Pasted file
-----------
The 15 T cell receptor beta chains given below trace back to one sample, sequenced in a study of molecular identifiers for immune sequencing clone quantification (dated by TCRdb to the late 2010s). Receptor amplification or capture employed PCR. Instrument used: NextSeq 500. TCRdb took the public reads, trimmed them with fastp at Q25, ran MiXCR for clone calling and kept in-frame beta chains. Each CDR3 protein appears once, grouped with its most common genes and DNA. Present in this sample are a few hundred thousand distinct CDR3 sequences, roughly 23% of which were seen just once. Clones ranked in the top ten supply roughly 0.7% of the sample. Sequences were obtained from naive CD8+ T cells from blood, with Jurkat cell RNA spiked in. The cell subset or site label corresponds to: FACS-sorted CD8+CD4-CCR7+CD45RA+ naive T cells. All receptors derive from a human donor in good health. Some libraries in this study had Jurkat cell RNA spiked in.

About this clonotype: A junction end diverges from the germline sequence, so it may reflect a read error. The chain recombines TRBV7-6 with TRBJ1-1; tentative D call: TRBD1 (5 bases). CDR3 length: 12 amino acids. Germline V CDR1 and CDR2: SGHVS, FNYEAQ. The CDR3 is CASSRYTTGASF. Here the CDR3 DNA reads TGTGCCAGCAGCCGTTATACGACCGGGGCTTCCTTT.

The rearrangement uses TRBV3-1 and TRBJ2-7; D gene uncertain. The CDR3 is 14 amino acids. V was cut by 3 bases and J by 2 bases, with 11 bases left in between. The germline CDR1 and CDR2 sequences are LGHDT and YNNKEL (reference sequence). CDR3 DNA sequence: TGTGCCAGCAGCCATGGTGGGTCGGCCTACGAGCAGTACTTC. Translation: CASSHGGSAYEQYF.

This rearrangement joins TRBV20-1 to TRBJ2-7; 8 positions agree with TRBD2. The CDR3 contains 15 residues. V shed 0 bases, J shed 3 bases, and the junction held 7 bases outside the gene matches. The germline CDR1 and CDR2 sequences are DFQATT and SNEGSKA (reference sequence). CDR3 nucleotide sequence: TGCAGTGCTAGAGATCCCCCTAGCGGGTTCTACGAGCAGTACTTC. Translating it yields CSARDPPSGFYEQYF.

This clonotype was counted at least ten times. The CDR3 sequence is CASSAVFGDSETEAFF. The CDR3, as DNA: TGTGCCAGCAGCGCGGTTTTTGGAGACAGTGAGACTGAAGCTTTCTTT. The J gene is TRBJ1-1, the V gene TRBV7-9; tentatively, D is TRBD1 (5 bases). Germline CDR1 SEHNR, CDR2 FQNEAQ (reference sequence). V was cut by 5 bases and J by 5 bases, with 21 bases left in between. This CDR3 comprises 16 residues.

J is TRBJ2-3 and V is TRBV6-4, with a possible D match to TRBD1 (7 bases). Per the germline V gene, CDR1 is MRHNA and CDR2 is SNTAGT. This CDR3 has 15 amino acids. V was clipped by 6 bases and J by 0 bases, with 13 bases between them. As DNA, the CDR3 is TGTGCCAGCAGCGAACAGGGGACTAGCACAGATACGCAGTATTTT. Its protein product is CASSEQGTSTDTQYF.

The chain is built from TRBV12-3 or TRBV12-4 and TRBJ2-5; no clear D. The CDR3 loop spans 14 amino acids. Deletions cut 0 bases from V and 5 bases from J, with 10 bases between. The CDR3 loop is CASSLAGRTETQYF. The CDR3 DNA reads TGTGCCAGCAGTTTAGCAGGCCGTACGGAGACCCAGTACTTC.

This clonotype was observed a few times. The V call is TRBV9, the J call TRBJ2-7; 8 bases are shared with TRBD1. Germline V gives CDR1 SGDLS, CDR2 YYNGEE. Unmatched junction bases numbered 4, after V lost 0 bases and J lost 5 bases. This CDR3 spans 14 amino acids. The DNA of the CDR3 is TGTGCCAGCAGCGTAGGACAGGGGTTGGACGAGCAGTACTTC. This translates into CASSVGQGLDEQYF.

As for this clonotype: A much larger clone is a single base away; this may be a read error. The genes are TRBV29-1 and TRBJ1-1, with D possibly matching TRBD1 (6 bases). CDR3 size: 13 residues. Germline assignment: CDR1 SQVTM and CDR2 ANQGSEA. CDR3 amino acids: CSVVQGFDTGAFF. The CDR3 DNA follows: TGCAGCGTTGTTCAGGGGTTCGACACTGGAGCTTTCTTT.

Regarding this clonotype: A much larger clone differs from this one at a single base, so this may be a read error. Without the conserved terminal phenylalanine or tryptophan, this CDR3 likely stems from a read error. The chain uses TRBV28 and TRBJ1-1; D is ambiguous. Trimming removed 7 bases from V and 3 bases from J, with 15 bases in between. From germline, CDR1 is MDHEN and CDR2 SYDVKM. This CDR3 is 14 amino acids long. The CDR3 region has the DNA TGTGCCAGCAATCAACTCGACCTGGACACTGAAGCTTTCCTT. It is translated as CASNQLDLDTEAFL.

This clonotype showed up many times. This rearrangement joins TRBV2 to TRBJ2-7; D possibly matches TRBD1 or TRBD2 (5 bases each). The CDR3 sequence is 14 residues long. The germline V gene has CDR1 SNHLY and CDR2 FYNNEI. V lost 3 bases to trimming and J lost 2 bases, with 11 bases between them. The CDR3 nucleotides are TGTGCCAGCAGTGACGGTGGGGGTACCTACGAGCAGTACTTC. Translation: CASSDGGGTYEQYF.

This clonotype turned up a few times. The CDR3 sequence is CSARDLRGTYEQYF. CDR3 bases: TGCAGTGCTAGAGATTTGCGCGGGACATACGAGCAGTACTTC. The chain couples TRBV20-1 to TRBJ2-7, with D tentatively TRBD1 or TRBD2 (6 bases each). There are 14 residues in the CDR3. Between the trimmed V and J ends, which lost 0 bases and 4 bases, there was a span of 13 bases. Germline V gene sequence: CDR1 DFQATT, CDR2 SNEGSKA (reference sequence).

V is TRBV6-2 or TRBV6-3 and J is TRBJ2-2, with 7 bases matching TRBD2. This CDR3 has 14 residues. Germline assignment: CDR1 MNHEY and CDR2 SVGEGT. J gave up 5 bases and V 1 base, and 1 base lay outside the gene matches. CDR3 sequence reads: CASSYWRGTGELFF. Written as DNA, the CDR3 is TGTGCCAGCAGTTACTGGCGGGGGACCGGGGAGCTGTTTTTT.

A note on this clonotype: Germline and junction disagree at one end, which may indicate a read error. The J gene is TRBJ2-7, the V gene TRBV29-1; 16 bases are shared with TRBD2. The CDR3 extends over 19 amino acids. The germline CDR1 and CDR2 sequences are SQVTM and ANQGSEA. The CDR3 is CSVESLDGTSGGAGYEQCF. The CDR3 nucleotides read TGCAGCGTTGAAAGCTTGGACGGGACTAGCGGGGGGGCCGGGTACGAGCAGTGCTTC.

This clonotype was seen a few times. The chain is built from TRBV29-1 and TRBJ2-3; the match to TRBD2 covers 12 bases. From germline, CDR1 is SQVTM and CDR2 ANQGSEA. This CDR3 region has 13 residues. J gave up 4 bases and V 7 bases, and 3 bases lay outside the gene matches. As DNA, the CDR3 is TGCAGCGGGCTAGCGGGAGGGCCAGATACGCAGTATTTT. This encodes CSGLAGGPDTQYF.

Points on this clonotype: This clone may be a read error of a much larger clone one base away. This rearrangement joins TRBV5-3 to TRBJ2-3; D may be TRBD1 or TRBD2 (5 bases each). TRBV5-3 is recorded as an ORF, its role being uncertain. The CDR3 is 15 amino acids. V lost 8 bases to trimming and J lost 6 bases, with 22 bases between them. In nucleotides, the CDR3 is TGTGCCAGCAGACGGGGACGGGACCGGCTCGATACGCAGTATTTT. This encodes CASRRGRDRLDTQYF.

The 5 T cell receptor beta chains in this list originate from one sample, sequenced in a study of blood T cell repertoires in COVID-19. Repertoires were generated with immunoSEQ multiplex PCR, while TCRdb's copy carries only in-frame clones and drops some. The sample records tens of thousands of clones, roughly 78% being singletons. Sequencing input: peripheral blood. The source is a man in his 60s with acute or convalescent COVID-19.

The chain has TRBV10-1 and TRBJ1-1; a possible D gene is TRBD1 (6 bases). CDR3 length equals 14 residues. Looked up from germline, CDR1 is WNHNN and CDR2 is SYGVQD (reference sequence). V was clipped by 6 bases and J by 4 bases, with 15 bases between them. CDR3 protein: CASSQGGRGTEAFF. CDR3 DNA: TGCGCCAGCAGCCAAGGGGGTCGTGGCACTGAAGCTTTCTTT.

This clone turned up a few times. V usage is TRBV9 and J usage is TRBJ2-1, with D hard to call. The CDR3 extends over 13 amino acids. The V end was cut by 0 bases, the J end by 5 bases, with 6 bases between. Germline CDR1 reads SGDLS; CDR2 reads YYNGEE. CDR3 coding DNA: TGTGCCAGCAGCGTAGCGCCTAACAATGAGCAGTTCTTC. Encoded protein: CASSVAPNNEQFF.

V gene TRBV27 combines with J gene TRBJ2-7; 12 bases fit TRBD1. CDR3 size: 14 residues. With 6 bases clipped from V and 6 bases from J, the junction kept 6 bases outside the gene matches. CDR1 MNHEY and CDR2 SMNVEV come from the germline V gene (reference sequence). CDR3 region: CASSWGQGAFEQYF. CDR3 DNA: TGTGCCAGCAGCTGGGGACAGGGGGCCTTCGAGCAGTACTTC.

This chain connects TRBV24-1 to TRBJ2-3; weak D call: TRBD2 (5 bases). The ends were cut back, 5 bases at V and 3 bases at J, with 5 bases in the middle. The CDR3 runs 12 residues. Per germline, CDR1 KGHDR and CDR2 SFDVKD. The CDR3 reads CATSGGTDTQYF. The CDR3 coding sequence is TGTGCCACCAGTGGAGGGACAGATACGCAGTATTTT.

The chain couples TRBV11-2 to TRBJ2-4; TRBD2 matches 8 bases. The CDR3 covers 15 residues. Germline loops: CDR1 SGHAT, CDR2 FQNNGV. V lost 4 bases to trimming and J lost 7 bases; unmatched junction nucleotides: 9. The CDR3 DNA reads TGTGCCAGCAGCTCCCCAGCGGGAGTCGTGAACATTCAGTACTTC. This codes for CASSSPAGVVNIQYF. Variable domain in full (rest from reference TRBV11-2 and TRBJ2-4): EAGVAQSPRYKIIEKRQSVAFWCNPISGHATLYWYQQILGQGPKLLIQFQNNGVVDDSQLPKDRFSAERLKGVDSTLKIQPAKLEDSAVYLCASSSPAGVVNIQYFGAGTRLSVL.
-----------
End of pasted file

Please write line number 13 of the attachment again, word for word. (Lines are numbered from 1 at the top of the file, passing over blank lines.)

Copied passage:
V is TRBV6-2 or TRBV6-3 and J is TRBJ2-2, with 7 bases matching TRBD2. This CDR3 has 14 residues. Germline assignment: CDR1 MNHEY and CDR2 SVGEGT. J gave up 5 bases and V 1 base, and 1 base lay outside the gene matches. CDR3 sequence reads: CASSYWRGTGELFF. Written as DNA, the CDR3 is TGTGCCAGCAGTTACTGGCGGGGGACCGGGGAGCTGTTTTTT.